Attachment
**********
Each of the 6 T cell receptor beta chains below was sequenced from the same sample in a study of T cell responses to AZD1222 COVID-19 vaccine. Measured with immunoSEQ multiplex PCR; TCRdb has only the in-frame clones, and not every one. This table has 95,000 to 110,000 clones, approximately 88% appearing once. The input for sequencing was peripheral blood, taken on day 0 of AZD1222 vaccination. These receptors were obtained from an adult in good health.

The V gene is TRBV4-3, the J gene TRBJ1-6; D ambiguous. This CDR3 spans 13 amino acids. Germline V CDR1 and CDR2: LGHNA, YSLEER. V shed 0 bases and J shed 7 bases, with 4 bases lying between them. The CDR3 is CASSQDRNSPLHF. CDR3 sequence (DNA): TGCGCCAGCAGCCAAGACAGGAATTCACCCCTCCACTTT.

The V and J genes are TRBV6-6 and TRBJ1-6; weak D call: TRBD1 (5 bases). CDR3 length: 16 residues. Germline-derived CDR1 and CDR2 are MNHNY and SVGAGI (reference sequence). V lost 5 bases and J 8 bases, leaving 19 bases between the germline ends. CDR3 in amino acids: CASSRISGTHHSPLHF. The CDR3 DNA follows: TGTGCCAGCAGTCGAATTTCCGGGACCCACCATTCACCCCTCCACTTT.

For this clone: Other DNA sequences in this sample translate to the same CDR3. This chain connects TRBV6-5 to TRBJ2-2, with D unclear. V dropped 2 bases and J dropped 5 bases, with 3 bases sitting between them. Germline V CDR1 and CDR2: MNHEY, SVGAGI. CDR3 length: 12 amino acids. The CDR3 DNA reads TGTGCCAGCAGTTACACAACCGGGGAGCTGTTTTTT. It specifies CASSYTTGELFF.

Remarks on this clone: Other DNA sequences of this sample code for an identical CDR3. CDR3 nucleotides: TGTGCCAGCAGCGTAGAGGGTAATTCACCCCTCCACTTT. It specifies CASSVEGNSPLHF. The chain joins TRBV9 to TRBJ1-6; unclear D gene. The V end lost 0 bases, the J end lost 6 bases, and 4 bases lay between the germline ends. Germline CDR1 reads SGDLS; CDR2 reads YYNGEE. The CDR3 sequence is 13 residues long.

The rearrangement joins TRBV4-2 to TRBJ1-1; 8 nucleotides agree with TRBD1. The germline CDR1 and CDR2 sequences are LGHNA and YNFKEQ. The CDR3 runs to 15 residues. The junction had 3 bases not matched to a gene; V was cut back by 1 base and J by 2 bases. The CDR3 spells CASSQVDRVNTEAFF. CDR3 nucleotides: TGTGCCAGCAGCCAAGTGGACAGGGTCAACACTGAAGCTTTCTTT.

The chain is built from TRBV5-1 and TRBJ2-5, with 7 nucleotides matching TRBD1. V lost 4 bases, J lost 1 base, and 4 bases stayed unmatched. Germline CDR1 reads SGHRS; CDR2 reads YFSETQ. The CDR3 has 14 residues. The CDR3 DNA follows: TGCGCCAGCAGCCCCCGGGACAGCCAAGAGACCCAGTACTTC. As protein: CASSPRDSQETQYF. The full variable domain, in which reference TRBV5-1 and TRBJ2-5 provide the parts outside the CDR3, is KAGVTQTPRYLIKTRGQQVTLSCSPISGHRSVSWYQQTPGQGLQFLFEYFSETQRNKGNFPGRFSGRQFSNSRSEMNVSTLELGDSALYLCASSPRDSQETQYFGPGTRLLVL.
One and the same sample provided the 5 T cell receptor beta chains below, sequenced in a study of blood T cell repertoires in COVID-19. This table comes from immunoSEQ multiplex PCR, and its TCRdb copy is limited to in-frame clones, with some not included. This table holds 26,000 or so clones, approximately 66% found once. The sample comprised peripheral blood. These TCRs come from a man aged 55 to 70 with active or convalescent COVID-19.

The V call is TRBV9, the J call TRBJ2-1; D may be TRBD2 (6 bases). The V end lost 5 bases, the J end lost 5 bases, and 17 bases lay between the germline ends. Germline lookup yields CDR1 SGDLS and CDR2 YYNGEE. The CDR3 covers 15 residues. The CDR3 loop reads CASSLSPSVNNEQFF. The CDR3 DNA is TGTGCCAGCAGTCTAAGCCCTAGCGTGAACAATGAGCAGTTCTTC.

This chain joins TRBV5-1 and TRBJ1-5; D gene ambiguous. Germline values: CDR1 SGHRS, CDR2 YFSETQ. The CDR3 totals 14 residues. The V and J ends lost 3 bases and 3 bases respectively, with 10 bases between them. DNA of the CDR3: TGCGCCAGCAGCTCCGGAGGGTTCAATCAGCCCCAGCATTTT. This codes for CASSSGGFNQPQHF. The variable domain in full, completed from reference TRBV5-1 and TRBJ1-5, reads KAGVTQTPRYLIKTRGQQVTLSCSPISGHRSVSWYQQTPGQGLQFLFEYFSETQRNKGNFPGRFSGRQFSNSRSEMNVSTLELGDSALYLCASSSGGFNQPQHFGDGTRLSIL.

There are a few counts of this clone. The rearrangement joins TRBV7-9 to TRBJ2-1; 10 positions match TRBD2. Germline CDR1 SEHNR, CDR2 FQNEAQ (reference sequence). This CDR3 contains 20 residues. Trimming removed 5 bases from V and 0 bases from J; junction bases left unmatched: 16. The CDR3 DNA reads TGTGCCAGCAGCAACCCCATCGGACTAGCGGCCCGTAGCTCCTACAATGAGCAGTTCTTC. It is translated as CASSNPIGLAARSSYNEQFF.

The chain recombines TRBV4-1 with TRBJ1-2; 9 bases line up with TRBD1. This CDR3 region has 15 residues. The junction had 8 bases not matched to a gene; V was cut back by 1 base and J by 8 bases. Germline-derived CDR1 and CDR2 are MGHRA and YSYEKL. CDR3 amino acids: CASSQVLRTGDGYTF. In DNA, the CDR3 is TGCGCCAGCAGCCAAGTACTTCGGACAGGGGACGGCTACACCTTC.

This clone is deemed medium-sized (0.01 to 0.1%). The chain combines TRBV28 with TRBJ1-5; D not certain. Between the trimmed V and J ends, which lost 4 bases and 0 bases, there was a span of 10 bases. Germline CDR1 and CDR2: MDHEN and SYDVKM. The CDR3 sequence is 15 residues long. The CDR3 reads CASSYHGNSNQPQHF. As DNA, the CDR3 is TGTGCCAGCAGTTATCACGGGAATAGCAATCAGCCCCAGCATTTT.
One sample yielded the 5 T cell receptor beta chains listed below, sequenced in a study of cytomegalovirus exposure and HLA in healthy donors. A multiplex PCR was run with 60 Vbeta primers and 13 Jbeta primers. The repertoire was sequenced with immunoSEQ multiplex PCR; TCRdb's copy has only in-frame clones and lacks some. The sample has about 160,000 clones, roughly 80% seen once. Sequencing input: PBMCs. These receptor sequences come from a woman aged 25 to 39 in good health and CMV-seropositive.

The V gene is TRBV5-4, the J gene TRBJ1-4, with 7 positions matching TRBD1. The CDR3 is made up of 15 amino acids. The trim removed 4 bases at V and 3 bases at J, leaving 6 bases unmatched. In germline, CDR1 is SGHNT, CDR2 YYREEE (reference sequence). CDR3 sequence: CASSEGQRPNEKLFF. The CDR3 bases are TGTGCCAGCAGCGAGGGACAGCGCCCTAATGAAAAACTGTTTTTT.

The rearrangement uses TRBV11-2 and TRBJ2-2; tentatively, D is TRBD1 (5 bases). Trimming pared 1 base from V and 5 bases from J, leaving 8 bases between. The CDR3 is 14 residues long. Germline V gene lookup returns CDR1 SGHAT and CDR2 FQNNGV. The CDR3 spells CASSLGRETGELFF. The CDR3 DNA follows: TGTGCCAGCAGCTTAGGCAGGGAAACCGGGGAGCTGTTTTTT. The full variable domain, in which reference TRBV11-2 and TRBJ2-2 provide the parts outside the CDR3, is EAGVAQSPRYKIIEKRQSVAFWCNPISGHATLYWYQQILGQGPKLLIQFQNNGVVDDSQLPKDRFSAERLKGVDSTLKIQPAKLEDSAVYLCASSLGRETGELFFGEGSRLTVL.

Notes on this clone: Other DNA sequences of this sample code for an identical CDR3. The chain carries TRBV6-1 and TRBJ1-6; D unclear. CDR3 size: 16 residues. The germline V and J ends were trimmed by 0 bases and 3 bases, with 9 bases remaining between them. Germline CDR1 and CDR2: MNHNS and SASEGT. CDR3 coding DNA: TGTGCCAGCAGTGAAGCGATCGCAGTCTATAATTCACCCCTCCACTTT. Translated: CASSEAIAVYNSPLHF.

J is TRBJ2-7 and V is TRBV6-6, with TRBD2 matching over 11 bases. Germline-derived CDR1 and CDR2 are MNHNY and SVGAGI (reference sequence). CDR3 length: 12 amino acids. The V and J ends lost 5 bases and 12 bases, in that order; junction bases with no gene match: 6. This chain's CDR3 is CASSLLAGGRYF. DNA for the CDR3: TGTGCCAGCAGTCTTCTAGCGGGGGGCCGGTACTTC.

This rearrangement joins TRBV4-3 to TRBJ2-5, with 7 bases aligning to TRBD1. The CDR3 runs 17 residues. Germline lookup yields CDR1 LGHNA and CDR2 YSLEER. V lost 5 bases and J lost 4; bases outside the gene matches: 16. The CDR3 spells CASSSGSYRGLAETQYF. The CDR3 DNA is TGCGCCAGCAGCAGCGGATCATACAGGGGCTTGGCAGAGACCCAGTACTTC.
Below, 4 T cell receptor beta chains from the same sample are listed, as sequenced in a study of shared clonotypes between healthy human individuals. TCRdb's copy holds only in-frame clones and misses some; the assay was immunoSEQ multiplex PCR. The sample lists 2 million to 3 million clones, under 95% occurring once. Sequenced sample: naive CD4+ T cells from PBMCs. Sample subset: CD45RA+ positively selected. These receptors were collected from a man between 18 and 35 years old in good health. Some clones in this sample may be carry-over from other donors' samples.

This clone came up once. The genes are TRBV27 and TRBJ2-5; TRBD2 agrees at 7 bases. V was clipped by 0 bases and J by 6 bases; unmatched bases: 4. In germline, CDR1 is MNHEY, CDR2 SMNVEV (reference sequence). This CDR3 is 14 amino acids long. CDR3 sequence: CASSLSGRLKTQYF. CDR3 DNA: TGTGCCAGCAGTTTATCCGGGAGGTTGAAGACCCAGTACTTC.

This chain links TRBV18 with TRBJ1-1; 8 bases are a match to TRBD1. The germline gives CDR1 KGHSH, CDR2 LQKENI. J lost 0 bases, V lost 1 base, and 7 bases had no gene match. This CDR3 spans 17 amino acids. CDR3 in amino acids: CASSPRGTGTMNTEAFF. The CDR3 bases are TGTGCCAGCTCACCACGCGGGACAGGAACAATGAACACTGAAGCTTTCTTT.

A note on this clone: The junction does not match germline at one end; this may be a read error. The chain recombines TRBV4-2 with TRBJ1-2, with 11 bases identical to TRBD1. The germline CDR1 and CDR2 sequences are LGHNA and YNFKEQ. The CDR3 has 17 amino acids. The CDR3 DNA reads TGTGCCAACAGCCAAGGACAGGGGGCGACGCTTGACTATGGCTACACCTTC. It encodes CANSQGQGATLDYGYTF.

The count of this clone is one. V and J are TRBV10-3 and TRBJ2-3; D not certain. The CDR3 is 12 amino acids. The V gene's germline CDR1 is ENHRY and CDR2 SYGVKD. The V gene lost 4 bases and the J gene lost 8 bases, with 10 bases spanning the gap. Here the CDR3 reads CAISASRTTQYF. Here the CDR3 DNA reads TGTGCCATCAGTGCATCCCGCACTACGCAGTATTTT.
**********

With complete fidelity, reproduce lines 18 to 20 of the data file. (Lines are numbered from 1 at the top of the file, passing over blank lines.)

J is TRBJ2-7 and V is TRBV6-6, with TRBD2 matching over 11 bases. Germline-derived CDR1 and CDR2 are MNHNY and SVGAGI (reference sequence). CDR3 length: 12 amino acids. The V and J ends lost 5 bases and 12 bases, in that order; junction bases with no gene match: 6. This chain's CDR3 is CASSLLAGGRYF. DNA for the CDR3: TGTGCCAGCAGTCTTCTAGCGGGGGGCCGGTACTTC.

This rearrangement joins TRBV4-3 to TRBJ2-5, with 7 bases aligning to TRBD1. The CDR3 runs 17 residues. Germline lookup yields CDR1 LGHNA and CDR2 YSLEER. V lost 5 bases and J lost 4; bases outside the gene matches: 16. The CDR3 spells CASSSGSYRGLAETQYF. The CDR3 DNA is TGCGCCAGCAGCAGCGGATCATACAGGGGCTTGGCAGAGACCCAGTACTTC.
Below, 4 T cell receptor beta chains from the same sample are listed, as sequenced in a study of shared clonotypes between healthy human individuals. TCRdb's copy holds only in-frame clones and misses some; the assay was immunoSEQ multiplex PCR. The sample lists 2 million to 3 million clones, under 95% occurring once. Sequenced sample: naive CD4+ T cells from PBMCs. Sample subset: CD45RA+ positively selected. These receptors were collected from a man between 18 and 35 years old in good health. Some clones in this sample may be carry-over from other donors' samples.